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How To Chose The Right Writer’s Course

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It is extremely difficult for a beginner writer (or even a more experienced one) to gauge whether a particular course or workshop is right for them. We can bite the bullet over wasted money if an evening lecture is a disappointment, but if we’ve shelled out a lot of money for a weekend, or week-long event, then we might be excused for coming away more than a little miffed if the tutoring hasn’t come up to expectations. So … what should we be looking for?
Don’t be tempted by ‘big names’ alone. Sometimes the most famous writers don’t make the best tutors. Those of an older generation may not even remember what it was like to be a beginner.
Listen to the recommendations of those who have attended the events before. Ask what they liked about each workshop/tutor, and why.
Choose a speciality workshop that caters for your particular type of writing. It’s no good taking a romantic fiction course, for example, if your interest is science fiction or westerns.
Make sure you get the level of tuition that is appropriate for your own level of writing. It’s pointless attending a master-class if you’ve barely managed the opening chapters of a first novel.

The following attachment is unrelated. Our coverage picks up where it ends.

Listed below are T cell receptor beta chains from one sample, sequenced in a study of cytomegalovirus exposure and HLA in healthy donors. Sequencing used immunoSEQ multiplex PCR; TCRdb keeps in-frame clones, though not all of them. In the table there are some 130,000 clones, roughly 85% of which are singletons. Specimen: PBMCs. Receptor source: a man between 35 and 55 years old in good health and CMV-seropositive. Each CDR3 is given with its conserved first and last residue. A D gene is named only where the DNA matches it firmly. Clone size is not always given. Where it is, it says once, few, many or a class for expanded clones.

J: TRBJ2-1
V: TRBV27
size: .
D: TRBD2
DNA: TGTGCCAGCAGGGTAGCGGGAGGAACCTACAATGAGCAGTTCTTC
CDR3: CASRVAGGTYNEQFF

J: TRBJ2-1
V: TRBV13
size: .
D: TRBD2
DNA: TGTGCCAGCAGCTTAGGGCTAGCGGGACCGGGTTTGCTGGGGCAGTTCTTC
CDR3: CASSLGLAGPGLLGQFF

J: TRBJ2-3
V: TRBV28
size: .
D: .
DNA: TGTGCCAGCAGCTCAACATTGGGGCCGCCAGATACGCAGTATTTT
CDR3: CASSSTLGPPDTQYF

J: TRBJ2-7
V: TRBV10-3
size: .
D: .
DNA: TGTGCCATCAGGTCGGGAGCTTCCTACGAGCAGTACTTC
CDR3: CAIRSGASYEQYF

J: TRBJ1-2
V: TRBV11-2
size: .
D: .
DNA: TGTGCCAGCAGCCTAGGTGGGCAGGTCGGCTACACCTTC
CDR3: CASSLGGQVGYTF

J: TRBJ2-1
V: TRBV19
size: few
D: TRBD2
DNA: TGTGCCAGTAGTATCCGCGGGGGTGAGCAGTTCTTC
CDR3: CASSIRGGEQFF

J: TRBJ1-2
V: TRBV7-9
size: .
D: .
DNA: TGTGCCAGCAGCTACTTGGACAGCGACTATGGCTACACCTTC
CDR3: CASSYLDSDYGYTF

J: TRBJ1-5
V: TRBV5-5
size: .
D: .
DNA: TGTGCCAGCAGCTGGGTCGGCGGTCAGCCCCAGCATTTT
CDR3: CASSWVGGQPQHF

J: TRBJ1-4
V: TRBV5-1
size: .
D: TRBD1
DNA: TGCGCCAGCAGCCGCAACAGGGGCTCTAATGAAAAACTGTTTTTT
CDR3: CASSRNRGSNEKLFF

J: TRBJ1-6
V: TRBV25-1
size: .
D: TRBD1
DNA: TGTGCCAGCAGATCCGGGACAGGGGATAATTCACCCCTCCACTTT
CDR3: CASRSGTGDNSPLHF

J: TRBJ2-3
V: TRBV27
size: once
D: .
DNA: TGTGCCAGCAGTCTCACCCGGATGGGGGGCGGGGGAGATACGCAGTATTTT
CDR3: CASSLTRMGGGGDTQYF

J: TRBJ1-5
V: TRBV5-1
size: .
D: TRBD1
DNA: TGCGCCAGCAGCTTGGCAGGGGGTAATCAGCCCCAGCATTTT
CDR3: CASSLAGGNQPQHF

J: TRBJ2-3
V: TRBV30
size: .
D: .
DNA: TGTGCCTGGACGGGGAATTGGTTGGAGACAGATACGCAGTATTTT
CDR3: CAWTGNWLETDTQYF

Workshops that request a sample submission in advance of the event will probably offer a harsher degree of criticism, so if you can’t stand the heat – stay out of the workshop!
Be prepared to participate. This doesn’t mean you will be expected to perform in front of strangers, but it will mean taking an active part in discussions and exercises in order to bounce ideas off other participants.
If chosen correctly, writers’ residential courses can be of immense benefit to writers of all levels of experience. It gives us the opportunity to spend a week or long weekend to talk about our ideas, problems and difficulties from morning to night with like-minded souls. Many people take an annual writer’s holiday to recharge their creative batteries because they like the ambiance of a particular course and meet up with old friends every year.
Ask other writers for their preferences before making your decision.
Attending regular writers' workshops and courses don't make you a writer - geting your work out there in the market place does.


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